11 Books That Explain How Puerto Rico's History Made This Tragedy So Much Worse
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By Raquel Reichard
When Hurricane Maria ravaged Puerto Rico on September 20, it ensnared the country, forcing people everywhere, even if just temporarily, to focus on the oldest paradise colony in the Caribbean. As the storm’s 155-mph winds dropped palm trees and collapsed homes, it gave sight to an arresting archipelago that had been battered by floods and mudslides as well as U.S. imperialism and exploitation. It’s visible humanitarian, debt, and climate crises grasped hearts, and its treatment by the federal government, despite the people’s U.S. citizenship — albeit second-class — confused and angered many. Over three million island-residing Puerto Ricans are still without electricity, communication, and potable water, and it is our duty to not just be outraged but also informed.
Puerto Rico has been a colony of the United States for 119 years. In 1898, the U.S. invaded and seized the island as part of the Spanish-American War. After nearly 20 years in political limbo, in 1917, the U.S. Congress passed the Jones-Shafroth act, imposing an unequal citizenship on the Puerto Rican people, one where they were able to join the military, with 20,000 immediately deployed to fight in World War I, but not allowed to vote for the president or elect voting senators or representatives in the U.S. Congress. Since then, the strikes have piled up: The U.S. Navy used the island of Vieques for military training, leaving parts of the land unlivable even today; Puerto Rican women were sterilized without their informed consent and used as guinea pigs in birth control tests; and, among many other violent blows, independence movements were thwarted, with leaders imprisoned, tortured and killed.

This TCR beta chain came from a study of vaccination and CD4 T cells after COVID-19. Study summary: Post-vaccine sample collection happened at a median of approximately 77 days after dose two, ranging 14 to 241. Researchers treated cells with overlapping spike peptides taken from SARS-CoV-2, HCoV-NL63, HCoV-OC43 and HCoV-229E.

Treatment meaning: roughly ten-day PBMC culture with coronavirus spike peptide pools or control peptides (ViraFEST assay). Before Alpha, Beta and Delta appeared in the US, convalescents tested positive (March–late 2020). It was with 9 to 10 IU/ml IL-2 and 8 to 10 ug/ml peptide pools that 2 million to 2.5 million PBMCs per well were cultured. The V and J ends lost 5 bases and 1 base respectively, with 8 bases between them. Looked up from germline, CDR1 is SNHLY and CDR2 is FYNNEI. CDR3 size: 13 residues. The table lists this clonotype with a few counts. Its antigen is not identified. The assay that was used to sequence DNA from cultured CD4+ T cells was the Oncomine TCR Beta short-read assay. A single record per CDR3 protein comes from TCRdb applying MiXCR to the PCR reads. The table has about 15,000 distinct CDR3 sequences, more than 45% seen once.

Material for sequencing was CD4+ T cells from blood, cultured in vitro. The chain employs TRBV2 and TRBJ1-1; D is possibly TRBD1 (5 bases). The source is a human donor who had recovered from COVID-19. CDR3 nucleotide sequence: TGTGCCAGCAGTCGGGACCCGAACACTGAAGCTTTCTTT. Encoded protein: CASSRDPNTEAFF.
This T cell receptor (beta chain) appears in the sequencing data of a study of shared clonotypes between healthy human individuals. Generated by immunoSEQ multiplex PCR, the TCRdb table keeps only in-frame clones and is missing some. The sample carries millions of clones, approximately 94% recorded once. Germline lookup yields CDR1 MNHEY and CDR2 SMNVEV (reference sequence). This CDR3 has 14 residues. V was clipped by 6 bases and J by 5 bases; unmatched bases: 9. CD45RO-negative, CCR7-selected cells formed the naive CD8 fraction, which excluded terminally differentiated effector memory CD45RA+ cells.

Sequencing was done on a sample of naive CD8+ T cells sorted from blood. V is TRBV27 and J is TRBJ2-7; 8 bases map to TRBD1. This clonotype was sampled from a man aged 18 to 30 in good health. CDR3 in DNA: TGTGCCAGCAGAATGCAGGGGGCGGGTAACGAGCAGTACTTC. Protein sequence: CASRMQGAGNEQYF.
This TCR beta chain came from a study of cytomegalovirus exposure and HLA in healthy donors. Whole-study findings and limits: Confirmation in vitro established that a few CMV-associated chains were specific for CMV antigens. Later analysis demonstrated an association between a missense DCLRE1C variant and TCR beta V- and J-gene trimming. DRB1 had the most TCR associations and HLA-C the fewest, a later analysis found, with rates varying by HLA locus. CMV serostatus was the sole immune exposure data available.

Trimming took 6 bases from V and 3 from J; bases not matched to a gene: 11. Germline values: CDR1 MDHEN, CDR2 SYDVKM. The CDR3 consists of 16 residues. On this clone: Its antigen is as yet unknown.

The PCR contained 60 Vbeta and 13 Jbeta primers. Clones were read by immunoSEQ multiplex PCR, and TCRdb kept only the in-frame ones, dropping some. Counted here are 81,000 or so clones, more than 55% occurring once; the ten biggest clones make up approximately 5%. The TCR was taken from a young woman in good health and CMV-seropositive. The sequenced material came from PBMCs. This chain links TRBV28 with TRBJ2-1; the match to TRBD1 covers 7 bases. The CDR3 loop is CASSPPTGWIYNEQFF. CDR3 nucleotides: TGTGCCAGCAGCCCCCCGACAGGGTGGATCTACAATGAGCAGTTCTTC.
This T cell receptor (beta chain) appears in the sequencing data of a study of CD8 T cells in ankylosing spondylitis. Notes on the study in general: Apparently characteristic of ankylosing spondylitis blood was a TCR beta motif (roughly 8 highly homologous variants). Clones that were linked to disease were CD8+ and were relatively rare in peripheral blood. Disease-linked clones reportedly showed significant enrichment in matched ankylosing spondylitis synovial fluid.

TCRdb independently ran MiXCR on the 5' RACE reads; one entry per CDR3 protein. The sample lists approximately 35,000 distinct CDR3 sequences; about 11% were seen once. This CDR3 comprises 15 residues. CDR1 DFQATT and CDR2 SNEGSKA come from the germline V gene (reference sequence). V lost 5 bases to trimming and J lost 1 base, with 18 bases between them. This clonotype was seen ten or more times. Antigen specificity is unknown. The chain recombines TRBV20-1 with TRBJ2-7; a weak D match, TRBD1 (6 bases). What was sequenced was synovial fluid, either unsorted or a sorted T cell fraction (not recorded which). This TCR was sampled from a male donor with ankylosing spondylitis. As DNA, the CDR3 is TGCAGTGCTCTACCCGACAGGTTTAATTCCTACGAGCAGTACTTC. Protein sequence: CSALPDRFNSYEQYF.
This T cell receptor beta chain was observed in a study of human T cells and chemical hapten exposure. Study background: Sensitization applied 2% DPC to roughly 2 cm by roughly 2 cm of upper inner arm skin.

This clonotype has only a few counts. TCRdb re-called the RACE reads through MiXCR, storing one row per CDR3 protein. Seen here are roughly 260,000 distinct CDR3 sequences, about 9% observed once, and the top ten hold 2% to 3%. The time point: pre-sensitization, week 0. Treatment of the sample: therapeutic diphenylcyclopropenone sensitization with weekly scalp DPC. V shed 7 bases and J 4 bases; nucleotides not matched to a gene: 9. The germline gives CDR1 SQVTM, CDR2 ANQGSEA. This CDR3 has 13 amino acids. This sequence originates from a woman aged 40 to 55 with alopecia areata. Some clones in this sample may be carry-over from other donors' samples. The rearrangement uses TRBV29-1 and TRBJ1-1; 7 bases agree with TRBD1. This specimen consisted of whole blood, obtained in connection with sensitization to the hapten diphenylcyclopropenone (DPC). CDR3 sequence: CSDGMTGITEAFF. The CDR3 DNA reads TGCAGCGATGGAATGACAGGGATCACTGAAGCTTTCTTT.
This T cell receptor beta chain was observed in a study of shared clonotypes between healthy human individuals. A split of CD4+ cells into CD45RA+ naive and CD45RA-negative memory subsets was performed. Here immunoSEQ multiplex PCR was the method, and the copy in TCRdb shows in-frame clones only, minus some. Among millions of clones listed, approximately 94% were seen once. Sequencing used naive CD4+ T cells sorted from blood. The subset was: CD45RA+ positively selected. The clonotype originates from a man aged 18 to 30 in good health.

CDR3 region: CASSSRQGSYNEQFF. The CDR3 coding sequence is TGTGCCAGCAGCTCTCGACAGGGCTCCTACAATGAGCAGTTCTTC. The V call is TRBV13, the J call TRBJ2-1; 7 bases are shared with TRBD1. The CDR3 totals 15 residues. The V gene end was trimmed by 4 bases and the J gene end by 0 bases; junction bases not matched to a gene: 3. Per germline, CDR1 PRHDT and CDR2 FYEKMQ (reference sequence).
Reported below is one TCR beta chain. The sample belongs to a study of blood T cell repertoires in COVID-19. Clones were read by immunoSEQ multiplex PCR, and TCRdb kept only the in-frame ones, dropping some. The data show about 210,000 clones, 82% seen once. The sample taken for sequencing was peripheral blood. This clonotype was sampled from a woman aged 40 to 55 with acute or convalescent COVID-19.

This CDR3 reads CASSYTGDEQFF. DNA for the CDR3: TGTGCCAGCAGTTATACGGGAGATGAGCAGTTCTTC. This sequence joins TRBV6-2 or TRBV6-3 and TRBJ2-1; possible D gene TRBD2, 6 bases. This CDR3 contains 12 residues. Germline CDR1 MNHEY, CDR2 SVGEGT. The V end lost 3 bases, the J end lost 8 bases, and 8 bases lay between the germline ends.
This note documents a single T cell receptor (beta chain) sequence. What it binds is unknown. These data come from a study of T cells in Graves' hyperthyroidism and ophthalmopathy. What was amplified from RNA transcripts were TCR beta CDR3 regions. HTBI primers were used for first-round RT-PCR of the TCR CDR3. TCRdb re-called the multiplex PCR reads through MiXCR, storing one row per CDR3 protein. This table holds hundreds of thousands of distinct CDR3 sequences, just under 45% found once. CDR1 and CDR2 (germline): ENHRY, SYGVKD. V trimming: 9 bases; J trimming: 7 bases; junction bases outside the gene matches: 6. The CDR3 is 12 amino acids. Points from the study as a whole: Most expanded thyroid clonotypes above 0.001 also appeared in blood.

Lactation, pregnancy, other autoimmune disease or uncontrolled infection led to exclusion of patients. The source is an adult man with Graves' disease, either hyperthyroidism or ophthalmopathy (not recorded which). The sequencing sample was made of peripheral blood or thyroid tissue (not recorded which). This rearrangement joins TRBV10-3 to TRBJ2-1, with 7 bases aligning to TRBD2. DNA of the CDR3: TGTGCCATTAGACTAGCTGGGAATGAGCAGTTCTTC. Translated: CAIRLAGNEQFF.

To help, education is essential, and these books, on invasion, imperialism, colonialism, exploitation, disaster capitalism, resistance and hope — most directly related to Puerto Rico — can help arm people with the information needed to better understand and support the black and brown Puerto Ricans located 1,014 miles away from our southern coast.